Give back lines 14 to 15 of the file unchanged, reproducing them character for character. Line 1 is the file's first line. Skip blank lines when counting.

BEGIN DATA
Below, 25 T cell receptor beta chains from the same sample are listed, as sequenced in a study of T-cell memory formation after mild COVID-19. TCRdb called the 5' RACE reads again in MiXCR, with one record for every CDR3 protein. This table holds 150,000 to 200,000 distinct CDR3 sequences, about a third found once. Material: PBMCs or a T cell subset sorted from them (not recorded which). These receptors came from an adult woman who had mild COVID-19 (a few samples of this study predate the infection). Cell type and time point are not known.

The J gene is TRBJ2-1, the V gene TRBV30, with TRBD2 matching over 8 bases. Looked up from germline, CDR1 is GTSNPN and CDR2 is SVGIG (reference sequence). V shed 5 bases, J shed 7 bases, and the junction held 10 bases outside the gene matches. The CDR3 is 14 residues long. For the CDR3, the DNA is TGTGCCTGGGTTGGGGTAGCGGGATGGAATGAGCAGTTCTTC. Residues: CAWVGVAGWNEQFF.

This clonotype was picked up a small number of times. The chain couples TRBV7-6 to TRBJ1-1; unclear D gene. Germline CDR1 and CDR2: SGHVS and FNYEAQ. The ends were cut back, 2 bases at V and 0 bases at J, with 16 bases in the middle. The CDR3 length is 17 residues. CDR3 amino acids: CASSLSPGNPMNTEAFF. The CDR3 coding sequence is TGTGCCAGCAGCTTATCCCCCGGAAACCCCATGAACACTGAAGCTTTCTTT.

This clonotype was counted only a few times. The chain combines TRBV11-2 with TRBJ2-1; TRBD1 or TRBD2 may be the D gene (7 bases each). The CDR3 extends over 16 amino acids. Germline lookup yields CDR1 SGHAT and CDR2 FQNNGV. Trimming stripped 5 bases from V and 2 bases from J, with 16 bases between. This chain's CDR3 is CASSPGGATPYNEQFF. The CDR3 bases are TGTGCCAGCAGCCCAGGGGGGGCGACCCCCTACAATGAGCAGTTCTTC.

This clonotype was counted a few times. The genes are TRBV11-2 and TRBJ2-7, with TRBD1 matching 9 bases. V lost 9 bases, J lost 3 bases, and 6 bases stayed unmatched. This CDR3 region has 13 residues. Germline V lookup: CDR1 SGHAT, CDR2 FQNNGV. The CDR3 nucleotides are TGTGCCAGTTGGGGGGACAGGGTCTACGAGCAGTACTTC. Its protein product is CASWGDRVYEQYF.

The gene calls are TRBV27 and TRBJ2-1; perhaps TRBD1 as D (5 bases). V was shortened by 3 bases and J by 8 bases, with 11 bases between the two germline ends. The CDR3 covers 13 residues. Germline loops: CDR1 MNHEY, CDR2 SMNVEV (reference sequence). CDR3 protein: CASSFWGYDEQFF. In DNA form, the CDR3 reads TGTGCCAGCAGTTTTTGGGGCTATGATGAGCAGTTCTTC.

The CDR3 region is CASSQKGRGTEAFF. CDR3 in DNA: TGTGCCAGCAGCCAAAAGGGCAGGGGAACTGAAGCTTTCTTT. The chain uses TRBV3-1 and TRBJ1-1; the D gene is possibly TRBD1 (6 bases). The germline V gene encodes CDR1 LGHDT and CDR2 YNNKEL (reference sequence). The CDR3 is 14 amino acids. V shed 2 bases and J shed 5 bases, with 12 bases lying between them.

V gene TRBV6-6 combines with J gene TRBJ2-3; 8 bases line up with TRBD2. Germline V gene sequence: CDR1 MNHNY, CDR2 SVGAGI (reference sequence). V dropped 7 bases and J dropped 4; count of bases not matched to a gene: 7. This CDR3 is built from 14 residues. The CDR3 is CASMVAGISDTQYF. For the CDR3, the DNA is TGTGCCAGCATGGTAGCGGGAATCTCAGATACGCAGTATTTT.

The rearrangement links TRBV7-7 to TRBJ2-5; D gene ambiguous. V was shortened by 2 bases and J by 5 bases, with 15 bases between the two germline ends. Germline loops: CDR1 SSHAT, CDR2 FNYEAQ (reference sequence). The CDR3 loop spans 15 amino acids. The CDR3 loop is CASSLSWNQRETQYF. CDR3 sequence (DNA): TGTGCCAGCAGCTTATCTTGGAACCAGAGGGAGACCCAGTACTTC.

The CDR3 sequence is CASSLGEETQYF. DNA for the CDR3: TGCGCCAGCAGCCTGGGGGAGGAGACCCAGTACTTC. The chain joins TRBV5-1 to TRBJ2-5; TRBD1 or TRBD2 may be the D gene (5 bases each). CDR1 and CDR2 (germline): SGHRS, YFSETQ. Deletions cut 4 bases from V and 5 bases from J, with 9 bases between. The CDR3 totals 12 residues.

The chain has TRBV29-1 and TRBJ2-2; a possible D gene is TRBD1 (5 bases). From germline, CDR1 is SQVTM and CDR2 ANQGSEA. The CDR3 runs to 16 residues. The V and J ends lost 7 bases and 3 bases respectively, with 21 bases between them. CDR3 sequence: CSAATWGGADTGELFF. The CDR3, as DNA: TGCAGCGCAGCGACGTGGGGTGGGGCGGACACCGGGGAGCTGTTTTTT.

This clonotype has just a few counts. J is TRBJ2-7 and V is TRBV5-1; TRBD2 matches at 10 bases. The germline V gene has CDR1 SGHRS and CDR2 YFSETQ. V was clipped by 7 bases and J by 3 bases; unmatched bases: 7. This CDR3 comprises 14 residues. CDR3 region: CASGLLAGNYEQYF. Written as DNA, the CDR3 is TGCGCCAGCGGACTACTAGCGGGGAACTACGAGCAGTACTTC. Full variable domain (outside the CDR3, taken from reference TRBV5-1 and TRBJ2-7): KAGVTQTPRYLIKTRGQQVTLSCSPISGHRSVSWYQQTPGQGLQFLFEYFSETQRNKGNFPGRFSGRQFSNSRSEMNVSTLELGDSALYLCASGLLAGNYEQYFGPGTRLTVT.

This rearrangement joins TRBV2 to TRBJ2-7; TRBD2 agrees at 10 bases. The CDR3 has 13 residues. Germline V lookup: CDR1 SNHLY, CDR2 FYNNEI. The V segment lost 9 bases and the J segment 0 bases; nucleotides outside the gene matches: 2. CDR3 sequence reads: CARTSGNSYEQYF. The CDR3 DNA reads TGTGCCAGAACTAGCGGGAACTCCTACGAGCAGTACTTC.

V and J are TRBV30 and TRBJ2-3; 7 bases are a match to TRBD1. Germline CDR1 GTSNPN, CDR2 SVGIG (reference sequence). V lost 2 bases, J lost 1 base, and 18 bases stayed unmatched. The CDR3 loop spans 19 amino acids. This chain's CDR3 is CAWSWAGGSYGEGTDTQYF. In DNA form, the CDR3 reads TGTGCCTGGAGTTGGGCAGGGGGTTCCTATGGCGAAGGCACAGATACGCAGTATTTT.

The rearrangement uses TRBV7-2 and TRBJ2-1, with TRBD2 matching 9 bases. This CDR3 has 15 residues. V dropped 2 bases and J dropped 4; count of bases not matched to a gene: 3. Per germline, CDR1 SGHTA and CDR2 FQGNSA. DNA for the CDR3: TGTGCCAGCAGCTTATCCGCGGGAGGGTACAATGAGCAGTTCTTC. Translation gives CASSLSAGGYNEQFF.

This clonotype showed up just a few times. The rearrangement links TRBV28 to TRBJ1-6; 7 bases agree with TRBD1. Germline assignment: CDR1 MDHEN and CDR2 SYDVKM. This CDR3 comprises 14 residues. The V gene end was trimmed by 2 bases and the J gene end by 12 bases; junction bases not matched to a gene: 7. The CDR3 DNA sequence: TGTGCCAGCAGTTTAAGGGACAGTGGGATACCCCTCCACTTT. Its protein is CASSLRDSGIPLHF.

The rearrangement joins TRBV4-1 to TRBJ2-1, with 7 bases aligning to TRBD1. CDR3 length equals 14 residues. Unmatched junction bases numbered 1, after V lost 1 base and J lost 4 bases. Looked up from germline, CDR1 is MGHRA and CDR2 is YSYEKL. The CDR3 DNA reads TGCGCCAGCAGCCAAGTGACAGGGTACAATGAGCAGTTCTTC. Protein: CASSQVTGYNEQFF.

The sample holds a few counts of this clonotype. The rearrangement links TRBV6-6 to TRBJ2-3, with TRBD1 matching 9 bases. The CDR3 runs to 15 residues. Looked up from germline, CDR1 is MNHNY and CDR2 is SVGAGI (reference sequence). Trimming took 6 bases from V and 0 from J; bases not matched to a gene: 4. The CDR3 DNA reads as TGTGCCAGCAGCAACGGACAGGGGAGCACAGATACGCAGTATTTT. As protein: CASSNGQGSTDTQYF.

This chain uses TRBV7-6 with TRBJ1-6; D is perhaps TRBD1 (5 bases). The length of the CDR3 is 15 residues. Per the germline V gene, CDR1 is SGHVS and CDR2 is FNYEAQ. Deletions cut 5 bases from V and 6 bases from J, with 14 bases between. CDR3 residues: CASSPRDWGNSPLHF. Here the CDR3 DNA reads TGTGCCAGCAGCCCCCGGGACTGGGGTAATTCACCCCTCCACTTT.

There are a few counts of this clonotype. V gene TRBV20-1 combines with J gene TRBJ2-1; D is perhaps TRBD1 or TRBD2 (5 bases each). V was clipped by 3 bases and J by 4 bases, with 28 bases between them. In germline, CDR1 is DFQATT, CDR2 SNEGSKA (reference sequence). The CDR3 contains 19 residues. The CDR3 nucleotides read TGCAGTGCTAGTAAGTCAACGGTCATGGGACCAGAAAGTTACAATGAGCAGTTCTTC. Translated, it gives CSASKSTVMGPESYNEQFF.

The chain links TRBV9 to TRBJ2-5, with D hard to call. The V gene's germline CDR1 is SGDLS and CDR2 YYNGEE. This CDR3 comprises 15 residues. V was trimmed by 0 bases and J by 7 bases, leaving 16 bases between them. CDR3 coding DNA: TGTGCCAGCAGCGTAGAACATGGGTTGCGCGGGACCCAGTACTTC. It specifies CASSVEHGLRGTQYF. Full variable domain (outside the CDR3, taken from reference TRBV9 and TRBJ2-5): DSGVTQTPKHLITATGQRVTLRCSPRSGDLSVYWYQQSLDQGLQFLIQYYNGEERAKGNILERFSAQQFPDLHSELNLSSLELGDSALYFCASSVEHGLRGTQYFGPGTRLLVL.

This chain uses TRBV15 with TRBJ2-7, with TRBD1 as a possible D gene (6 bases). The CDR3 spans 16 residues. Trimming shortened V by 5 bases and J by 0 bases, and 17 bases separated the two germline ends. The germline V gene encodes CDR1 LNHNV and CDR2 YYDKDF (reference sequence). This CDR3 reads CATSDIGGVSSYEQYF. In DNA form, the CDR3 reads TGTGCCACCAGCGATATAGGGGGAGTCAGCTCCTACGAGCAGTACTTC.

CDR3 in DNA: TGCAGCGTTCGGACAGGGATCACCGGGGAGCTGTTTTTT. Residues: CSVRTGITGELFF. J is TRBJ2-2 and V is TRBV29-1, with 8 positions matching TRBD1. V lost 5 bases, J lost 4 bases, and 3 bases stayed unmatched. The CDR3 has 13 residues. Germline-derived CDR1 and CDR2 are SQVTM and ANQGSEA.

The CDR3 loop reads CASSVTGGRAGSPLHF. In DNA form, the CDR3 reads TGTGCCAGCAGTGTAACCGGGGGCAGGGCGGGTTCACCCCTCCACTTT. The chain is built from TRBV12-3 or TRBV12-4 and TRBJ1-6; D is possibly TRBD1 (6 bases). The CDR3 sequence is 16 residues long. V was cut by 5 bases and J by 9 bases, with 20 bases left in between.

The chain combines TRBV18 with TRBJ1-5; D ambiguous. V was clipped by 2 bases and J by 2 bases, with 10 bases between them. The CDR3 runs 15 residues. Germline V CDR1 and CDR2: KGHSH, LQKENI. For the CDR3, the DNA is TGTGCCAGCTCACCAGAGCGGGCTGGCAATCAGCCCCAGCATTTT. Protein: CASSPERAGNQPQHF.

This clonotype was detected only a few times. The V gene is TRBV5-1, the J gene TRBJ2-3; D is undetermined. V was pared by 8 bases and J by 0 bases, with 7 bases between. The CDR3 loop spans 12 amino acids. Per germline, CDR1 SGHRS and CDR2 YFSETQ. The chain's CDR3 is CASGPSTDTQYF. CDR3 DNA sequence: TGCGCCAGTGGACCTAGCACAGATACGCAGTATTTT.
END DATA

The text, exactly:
V and J are TRBV30 and TRBJ2-3; 7 bases are a match to TRBD1. Germline CDR1 GTSNPN, CDR2 SVGIG (reference sequence). V lost 2 bases, J lost 1 base, and 18 bases stayed unmatched. The CDR3 loop spans 19 amino acids. This chain's CDR3 is CAWSWAGGSYGEGTDTQYF. In DNA form, the CDR3 reads TGTGCCTGGAGTTGGGCAGGGGGTTCCTATGGCGAAGGCACAGATACGCAGTATTTT.

The rearrangement uses TRBV7-2 and TRBJ2-1, with TRBD2 matching 9 bases. This CDR3 has 15 residues. V dropped 2 bases and J dropped 4; count of bases not matched to a gene: 3. Per germline, CDR1 SGHTA and CDR2 FQGNSA. DNA for the CDR3: TGTGCCAGCAGCTTATCCGCGGGAGGGTACAATGAGCAGTTCTTC. Translation gives CASSLSAGGYNEQFF.